Rabbi Yoḥanan ben Zakkai is the most significant figure in the generation following the destruction of the Temple. He moved the seat of power from Jerusalem to the town of Yavneh. He attracted other great teachers and together they studied and taught the Torah and then began to build a new religion out of the ashes of the old. The synagogue came to take the place of the Temple; prayer took the place of sacrifice.
The Rabbis of the next five generations (spanning approximately one hundred fifty years) came to be known as the Tannaim (from the Aramaic word “repeaters,” because they memorized, repeated, and passed on the traditions). It was their work which ultimately culminated in the Mishnah.
Babylonia was already a major center of Jewish life, rivaling Israel. Beginning in the third century, rabbinic study houses began to flourish there. The Rabbis in Babylonia began to study and expand on the Mishnah in the same way that Rabbis in Israel did. These teachers in the post-Mishnaic period, in both Babylonia and Israel, were known as the Amoraim (Aramaic for “explainers”).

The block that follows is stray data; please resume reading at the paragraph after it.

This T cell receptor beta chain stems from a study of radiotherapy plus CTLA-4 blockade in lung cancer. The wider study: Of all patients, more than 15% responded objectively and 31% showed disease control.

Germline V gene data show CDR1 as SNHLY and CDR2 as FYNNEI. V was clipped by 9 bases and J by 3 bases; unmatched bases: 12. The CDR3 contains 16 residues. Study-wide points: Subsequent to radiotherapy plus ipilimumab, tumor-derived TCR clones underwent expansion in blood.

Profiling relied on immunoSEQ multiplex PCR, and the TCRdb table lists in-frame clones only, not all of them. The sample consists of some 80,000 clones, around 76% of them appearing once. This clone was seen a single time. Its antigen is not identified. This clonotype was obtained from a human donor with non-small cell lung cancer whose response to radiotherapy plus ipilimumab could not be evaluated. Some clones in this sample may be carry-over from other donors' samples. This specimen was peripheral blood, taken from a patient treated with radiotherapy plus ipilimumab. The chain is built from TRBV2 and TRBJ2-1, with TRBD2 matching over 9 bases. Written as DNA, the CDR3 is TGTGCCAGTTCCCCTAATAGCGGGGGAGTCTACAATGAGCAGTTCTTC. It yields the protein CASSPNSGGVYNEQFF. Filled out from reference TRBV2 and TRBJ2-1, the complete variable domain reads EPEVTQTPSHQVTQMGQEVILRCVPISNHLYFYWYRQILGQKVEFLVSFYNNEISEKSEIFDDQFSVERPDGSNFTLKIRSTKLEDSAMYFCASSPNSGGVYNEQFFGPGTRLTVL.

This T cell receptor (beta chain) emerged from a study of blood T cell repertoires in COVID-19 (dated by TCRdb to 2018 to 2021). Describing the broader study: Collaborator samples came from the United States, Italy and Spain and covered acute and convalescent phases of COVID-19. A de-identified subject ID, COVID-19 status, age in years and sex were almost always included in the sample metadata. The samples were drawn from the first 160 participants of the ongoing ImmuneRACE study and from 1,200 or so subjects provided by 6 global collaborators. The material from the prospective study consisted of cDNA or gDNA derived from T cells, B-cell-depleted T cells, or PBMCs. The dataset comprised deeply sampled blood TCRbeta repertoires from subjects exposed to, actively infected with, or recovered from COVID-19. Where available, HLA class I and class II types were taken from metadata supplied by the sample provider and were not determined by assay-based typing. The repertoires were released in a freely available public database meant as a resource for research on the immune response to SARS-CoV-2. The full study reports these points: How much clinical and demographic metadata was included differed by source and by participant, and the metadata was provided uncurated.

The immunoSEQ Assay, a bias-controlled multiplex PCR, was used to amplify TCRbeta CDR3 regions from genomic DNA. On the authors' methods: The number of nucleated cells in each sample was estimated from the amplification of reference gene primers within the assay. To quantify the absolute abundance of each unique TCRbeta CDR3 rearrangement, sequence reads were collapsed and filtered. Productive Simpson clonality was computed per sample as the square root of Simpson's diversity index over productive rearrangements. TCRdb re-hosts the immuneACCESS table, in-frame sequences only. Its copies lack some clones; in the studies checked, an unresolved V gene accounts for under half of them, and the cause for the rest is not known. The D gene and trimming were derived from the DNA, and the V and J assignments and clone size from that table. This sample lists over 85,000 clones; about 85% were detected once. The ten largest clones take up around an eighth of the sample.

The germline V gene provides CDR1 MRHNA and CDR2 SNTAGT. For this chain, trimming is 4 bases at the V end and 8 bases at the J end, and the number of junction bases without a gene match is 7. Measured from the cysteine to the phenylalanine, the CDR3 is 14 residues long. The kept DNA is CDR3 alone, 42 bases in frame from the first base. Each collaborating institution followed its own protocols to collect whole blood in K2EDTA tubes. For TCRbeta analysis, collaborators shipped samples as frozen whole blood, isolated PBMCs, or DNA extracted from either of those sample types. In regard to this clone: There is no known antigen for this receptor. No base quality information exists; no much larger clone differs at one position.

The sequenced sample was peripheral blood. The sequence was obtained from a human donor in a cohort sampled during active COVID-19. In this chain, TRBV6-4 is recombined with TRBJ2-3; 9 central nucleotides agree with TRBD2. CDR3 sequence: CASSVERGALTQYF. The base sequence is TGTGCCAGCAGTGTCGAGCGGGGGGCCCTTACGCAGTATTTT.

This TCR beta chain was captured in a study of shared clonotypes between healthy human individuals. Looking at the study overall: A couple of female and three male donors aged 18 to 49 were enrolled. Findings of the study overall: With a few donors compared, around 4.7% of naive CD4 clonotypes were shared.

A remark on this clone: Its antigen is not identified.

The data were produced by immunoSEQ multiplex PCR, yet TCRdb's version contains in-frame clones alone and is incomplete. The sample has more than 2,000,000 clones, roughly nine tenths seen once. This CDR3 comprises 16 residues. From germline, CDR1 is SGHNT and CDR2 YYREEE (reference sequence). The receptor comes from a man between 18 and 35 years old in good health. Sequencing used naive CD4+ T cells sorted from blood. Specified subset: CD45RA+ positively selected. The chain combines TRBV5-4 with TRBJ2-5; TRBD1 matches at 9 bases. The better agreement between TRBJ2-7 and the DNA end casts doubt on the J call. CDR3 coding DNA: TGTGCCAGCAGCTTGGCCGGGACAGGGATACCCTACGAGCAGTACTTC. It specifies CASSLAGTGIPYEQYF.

Some time in the early fifth century in Israel, the record of the teachings and discussions of the Amoraim based on, but not limited to, the Mishnah were gathered and edited and became known as the Gemara. The same process occurred in Babylonia a century or two later. Some time between the sixth and the seventh centuries, a new work appeared: Made up of the Mishnah and the Gemara, it came to be known as the Talmud.
Swimming in the Sea of Talmud: Lessons for Everyday Living
Noah Riner at Convocation 9/20/2005
You've been told that you are a special class. A quick look at the statistics confirms that claim: quite simply, you are the smartest and most diverse group of freshmen to set foot on the Dartmouth campus. You have more potential than all of the other classes. You really are special.
But it isn't enough to be special. It isn't enough to be talented, to be beautiful, to be smart. Generations of amazing students have come before you, and have sat in your seats. Some have been good, some have been bad. All have been special.